Several people, especially those working with the Nigerian government, have tried to cast the #EndSARS protest in bad light, with some claiming that the protesters targeted President Muhammadu Buhari’s removal from office.
The #EndSARS protests was really about young Nigerians who were tired of putting up with decades of police brutality, who desperately wanted institutional reforms that could bring about a better life for all Nigerians.
We bring back some of the photos that captured the October protest – photos that remind Nigerians of what the protest was really about.
Ezinne Ugwu’s water of kindness
During the protest in Port Harcourt, Rivers State, Ezinne Ugwu, one of the #EndSARS protesters, was photographed giving out bottled water to some thirsty officials of the Nigeria Security and Civil Defence Corps.
The message in the photo is clear – the protest was not against Nigerian security officials as individuals, but against a corrupt and brutal institution that has turned Nigerians to perpetual victims in their own country and made life miserable for hundreds of thousands.
“It was an act of humanity, knowing that these people (security officials) are also part of us,” Ms Ugwu, a 24-year-old safety professional, said of the photo in an interview with PREMIUM TIMES.
Good deed from an officer
Obinna Simeon, a chief superintendent of police, became an instant celebrity on Twitter in October when he prevented a mobile police officer from deploying force against peaceful protesters in Jos, Plateau State.
In another instance, after the day’s protest, Mr Simeon reportedly gave some of the protesters a lift in a police truck and offered them pep talk on why they should embrace peace at all time.
When one of the Jos protesters shared Mr Simeon’s phone contact on Twitter, the officer got hundreds of thank you calls and text messages from Nigerians who were pleasantly surprised at his professional conduct.
The officer’s conduct symbolises the fact that there are good police officers out there and that there could always be a common ground between aggrieved citizens and security officials.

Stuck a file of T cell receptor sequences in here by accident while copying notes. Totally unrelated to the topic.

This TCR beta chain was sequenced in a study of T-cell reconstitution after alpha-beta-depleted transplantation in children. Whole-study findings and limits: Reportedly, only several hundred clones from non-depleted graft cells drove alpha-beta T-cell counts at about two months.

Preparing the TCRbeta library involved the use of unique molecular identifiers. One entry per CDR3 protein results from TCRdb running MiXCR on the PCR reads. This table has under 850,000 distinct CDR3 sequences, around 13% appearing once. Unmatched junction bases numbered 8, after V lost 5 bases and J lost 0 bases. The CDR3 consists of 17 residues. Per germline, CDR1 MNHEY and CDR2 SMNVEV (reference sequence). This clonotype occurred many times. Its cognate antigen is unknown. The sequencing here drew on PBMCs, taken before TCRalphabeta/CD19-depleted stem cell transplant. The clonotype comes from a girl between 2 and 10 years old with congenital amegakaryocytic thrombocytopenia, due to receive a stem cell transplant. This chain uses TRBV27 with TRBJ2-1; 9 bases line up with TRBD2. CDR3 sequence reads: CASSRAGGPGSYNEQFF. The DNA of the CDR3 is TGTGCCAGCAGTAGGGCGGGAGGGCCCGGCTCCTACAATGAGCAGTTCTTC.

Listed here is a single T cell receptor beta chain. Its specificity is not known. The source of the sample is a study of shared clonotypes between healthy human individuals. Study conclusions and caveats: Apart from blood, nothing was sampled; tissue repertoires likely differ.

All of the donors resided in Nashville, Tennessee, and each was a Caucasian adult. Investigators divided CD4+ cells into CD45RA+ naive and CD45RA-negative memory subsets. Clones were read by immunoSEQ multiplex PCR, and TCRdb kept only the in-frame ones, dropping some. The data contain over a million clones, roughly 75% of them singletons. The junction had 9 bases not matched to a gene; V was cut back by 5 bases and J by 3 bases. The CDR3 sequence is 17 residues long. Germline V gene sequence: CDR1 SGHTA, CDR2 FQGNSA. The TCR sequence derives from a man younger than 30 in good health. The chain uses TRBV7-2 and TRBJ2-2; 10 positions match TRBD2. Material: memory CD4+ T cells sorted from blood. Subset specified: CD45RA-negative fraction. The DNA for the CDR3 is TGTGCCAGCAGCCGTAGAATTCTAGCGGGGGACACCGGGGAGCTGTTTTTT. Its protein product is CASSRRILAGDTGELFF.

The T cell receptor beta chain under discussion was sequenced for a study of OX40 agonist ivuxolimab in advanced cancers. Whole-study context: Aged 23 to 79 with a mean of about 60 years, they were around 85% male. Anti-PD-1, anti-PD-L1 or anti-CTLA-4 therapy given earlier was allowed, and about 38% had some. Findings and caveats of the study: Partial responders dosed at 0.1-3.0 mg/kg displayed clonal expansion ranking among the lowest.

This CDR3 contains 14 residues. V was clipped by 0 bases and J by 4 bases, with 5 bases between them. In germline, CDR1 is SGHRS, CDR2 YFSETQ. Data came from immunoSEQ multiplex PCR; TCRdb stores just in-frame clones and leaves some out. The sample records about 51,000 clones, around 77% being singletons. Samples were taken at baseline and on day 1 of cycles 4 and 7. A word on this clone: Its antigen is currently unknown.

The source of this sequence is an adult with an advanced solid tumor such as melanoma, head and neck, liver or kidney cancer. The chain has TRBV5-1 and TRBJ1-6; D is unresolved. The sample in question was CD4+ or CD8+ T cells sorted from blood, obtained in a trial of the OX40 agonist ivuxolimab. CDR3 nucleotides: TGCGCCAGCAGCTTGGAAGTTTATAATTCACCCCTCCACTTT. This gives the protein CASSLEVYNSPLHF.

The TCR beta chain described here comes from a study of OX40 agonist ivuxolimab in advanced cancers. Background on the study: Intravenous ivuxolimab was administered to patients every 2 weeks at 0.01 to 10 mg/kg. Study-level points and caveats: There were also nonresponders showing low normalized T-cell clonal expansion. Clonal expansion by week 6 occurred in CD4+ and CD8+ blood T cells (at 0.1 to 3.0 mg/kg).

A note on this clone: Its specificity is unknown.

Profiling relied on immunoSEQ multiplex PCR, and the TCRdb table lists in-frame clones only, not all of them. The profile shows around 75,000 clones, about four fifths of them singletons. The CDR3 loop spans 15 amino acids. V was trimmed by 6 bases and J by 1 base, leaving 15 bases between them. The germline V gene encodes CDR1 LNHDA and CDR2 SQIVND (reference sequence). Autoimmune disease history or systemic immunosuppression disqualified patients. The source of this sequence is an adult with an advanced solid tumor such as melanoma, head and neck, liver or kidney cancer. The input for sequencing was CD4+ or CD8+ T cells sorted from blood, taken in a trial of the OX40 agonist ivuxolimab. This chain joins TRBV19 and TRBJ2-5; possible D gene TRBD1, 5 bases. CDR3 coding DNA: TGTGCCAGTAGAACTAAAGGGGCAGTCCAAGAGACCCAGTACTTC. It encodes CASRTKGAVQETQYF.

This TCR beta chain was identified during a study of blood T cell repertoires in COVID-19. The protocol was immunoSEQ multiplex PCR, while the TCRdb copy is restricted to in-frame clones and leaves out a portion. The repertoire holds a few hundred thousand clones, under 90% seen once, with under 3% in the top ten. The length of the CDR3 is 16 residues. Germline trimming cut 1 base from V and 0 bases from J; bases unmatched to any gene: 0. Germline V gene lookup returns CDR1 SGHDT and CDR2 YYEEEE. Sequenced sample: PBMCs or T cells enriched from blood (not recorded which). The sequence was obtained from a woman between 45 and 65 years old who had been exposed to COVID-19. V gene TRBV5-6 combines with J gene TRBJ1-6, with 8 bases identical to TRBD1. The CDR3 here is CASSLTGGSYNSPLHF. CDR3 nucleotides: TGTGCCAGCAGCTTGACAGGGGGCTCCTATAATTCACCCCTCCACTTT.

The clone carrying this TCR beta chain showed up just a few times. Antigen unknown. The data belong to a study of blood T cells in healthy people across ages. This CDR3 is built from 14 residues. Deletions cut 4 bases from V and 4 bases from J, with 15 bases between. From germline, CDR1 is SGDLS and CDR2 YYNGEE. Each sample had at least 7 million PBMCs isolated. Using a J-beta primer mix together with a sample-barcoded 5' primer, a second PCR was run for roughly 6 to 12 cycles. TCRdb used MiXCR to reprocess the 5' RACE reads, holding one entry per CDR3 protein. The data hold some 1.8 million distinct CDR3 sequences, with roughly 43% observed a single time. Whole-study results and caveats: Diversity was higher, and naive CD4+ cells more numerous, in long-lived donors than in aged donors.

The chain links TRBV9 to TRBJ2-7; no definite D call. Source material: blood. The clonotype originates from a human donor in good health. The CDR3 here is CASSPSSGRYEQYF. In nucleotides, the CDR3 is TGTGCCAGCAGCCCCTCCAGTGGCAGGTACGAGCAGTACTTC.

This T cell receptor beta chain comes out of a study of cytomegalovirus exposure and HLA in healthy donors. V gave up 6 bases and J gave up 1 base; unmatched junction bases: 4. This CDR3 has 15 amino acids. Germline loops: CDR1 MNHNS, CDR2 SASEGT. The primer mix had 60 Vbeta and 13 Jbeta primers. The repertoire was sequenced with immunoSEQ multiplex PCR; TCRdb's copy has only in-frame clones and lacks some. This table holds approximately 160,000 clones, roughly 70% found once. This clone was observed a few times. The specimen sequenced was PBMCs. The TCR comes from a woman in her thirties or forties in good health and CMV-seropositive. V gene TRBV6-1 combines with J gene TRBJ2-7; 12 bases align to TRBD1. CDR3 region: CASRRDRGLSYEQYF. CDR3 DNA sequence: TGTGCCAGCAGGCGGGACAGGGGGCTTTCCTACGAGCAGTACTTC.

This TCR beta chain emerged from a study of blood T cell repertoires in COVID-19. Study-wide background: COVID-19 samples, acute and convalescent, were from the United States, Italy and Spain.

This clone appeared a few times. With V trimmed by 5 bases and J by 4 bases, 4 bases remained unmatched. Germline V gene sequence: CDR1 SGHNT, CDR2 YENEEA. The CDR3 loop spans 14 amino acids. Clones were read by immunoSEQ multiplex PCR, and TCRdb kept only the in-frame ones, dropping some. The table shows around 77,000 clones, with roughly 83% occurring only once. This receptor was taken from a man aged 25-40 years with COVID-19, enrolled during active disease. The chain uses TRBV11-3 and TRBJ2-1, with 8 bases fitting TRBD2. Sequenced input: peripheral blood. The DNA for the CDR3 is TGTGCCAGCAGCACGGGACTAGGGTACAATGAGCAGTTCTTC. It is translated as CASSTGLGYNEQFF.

Everyone had a role in the historic protest
A Twitter photo of a physically challenged young woman, Jane Obiene taking part in the #EndSARS protest in Abuja, with the aid of crutches, tells a story – everyone had a role in the historic protest.
The story moved on from there to another that showed an incredible display of kindness and unity of purpose.
Kind-hearted Nigerians, prompted by a Nigerian social media influencer, Chinonso Egemba, otherwise known as ‘Aproko doctor’, contributed more than N7.5 million for a prosthetic leg for Ms Obiene – a part of the money was used to get prosthetic legs for another Nigerian, Charles Nnamani, whose prostheses were allegedly broken by a police officer during the protest.
Advocating for change comes with responsibility
The #EndSARS protesters willingly picked up thrashes and cleaned up protest grounds after every outing, quite a rare behaviour among Nigerians.
What happened here is called herd mentality, Udeme Okono, a counselling psychologist told PREMIUM TIMES.
“The whole clean up thing on the protest ground went viral when an individual who was picking garbage in Lagos was in the news. It became ‘fashionable’ for others to duplicate it across the nation,” he said.
Mothers who took their children to protest ground
Mmanti Umoh, a young woman, participated in the #EndSARS protest in Uyo with her two sons – Akaninyene and Uduakobong.
“No, I didn’t go alone,” Ms Umoh wrote on her Facebook page, October 13, after the first #EndSARS protest in Uyo.
“I took my sons with me because I will never lead a young person into a battle I cannot stake my sons in.”
She added, “May this very protest help us understand the power of people in democracy and may we not be enslaved by the people we vote to represent us.”
Ms Umoh, a management consultant and education psychologist, was later appointed as a member of the judicial panel investigating police brutality in the state.
Another woman, Edidiong Akpan, in Uyo, took her five-year-old girl, Tracy, to the protest ground.
When the photo of Tracy, waving a Nigerian flag and walking alongside other protesters, got on Twitter several people tweeted their disapproval of the kid taking part in the #EndSARS protest.
Tracy’s mother responded that her daughter needs a better future and that she (Tracy) represented “all the kids suffering on the streets due to the bad system we have in Nigeria”.
Aisha Yesufu’s iconic Twitter photo, where she stood with her legs apart and threw a fist into the air, speaks volumes about the resolve of the #EndSARS protesters.
“I will tell my children, this was our statue of liberty,” one Twitter user had said of the photo which went viral on the microblogging site.
Another Twitter user, @lolajaey, who shared the photo, described Mrs Yesufu as a “national treasure.”
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